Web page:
Transcendental Meditation, if you’re not aware, is having something of a moment. Despite being 5,000 years old and in the public consciousness at least since 1968 (when the Beatles traveled to India, took up meditating, and were so mind-blown that they wrote the White Album), TM spent most of the past half century out on the hippie fringe. If people thought anything about it, it was that TM was weird and maybe kind of cultish. But a dedicated core of reasonable people have been practicing it all along, and their ranks keep swelling, so TM is now following the path of yoga—another import from India, once marginalized as a trifle for tempeh enthusiasts—into the mainstream, where it can safely be sampled by even self-conscious, risk-averse people like me.

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Posted September 10, 2013 by tm4moscow in Leadership Performance, Living in Harmony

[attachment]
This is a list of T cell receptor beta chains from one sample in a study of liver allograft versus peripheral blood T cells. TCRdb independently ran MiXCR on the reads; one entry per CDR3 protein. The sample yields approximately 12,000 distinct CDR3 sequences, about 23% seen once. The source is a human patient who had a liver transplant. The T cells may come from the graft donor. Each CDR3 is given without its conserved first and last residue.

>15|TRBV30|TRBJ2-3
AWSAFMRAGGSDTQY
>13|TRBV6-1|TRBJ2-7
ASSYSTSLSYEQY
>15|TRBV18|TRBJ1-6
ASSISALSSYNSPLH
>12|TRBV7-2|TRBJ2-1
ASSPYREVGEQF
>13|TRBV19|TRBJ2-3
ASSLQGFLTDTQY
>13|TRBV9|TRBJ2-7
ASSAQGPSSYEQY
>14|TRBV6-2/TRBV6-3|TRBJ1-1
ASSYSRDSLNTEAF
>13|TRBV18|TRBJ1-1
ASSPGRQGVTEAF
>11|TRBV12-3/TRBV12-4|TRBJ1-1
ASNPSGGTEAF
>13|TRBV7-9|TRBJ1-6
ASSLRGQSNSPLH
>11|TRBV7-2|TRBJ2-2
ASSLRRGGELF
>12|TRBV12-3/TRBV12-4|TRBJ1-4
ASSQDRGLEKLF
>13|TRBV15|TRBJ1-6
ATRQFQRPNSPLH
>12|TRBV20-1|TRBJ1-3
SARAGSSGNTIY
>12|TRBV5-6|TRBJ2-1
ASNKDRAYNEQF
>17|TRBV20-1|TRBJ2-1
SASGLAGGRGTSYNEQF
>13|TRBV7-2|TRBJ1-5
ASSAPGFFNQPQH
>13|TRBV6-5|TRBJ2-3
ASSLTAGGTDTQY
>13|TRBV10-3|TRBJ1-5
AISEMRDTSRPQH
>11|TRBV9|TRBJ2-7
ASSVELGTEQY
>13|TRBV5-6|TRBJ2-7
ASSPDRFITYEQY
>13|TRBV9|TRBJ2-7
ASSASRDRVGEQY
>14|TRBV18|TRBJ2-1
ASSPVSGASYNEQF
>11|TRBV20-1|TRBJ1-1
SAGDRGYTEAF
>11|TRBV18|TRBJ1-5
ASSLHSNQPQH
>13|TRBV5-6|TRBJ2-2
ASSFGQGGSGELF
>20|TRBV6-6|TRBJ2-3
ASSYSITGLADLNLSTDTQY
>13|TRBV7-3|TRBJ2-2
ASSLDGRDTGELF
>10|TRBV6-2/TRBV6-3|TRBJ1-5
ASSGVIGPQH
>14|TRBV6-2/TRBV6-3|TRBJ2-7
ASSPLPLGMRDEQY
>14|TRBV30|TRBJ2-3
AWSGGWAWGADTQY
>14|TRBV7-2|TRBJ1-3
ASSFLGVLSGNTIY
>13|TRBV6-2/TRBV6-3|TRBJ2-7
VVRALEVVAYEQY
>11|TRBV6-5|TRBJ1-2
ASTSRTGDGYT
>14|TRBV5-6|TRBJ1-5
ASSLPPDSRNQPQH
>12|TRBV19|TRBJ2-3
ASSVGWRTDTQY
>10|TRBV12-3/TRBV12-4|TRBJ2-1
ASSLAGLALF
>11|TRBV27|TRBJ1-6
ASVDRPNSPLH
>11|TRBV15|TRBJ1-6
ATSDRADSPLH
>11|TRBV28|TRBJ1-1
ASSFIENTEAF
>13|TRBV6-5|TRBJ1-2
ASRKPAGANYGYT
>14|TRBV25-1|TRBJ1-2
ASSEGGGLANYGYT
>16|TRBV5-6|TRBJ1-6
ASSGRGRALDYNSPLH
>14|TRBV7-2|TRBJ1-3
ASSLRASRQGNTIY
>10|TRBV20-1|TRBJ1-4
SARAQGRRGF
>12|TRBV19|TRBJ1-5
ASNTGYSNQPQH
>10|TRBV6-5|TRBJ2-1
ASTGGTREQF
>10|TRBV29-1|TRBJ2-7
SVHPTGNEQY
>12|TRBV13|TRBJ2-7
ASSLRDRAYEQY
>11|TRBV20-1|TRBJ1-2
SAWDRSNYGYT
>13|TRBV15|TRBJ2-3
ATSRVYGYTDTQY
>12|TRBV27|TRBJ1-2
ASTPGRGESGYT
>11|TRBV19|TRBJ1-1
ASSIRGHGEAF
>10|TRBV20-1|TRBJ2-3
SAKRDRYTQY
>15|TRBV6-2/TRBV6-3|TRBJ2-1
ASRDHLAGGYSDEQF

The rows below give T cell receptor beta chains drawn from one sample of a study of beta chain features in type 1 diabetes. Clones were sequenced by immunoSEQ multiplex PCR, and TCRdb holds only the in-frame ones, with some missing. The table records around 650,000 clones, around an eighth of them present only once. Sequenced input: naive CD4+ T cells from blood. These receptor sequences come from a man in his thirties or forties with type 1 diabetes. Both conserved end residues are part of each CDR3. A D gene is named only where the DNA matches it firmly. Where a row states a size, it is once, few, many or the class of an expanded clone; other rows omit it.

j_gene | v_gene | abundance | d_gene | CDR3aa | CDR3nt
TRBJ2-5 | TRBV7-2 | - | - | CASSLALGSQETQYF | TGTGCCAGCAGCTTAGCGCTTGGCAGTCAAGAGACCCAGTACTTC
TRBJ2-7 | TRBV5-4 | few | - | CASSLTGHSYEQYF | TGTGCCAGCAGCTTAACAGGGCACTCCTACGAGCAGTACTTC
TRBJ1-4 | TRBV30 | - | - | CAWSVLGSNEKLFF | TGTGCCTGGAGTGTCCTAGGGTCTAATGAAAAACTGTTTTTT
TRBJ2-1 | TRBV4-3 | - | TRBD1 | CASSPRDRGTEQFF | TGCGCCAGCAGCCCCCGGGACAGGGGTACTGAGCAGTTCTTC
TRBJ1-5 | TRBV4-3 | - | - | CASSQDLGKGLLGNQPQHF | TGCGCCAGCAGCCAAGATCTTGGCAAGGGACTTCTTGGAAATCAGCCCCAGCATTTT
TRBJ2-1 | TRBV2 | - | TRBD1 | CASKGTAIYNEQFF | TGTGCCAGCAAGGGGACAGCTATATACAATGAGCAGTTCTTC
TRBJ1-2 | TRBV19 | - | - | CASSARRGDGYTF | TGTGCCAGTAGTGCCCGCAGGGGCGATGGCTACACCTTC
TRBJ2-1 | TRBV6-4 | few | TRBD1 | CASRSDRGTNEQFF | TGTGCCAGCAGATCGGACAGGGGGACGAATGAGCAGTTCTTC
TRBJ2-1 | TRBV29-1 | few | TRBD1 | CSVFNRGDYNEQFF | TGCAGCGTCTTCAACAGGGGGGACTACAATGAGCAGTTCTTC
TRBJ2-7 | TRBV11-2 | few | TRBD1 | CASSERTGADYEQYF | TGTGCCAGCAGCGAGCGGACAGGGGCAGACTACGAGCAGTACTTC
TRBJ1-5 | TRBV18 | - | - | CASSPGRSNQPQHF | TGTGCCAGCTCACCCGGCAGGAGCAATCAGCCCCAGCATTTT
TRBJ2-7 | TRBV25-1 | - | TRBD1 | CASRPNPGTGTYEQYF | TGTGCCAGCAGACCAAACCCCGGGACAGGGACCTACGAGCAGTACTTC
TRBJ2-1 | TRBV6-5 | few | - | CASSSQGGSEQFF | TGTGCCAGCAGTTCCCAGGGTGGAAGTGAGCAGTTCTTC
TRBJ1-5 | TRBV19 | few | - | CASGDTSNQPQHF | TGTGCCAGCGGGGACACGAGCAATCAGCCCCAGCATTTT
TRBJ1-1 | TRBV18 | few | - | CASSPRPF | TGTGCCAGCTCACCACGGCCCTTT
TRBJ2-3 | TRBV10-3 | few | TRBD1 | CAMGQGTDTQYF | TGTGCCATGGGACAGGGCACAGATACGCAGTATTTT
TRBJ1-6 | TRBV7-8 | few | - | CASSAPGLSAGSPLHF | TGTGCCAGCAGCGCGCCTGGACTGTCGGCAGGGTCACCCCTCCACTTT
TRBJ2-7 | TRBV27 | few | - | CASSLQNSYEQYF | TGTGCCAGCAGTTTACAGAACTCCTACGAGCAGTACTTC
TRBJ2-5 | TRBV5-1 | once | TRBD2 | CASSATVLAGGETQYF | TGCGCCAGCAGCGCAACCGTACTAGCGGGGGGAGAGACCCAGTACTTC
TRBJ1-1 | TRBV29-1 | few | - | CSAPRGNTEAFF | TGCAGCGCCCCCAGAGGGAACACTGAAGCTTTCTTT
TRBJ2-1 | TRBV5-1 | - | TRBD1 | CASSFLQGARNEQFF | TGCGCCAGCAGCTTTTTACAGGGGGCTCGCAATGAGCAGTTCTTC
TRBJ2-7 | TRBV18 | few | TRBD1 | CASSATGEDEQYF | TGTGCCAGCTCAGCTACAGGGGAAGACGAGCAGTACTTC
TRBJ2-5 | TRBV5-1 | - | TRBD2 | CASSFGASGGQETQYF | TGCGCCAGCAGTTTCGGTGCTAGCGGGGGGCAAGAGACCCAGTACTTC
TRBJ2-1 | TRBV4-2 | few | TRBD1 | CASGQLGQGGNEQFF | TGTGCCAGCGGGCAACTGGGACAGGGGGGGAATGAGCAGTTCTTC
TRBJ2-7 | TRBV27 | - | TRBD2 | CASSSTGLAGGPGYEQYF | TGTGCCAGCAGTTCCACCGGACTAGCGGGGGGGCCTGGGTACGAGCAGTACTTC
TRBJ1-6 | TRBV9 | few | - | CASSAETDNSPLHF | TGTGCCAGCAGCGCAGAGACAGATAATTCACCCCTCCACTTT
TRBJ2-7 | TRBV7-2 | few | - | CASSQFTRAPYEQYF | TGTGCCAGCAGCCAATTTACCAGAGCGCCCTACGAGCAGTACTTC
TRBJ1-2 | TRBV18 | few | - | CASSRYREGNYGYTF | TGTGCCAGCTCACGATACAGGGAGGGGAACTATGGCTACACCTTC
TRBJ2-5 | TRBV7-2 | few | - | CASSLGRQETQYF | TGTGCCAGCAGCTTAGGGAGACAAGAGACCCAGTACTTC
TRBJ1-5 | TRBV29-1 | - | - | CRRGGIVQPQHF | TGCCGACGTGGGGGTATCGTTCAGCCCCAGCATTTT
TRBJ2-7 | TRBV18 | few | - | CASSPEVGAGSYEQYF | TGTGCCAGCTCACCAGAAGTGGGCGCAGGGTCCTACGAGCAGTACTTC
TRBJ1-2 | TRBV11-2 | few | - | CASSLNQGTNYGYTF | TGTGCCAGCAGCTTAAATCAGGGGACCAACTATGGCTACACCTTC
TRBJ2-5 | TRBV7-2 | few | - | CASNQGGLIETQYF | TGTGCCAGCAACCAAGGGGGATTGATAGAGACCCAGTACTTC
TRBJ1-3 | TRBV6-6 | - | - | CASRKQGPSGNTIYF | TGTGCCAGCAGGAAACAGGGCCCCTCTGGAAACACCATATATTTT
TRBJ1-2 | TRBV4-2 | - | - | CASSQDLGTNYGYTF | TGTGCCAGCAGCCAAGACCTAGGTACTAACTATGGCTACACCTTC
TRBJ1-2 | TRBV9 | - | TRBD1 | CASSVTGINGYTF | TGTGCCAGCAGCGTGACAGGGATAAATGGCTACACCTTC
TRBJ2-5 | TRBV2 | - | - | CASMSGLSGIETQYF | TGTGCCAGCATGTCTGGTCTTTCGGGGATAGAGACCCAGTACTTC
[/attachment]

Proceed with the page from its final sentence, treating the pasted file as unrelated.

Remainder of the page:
Singing with Passion and Joy, An Interview with Brenda Boozer, Metropolitan Opera Soloist

Brenda Boozer, Metropolitan Opera SoloistTM Magazine, September 2013
By Linda Egenes
What skills does it take to become an opera star? Enormous discipline, acting ability, emotional stability, concentration, focus, and constant study of Italian, German, French, and Russian languages, to name a few. Not to mention a highly trained singing voice that can span three octaves and project over a 90-piece orchestra, reaching the back of a hall of 4,000 people without the use of a microphone.

Meditation heals the very core of your being and allows self-healing. Then you’re coming from a healed, whole place of light. When you meditate twice a day, you start to feel that every area of your life changes in a beautiful way—there’s more kindness, more patience, more love. Brenda Boozer, Metropolitan Opera Soloist

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Posted September 4, 2013 by tm4moscow in Living in Harmony, People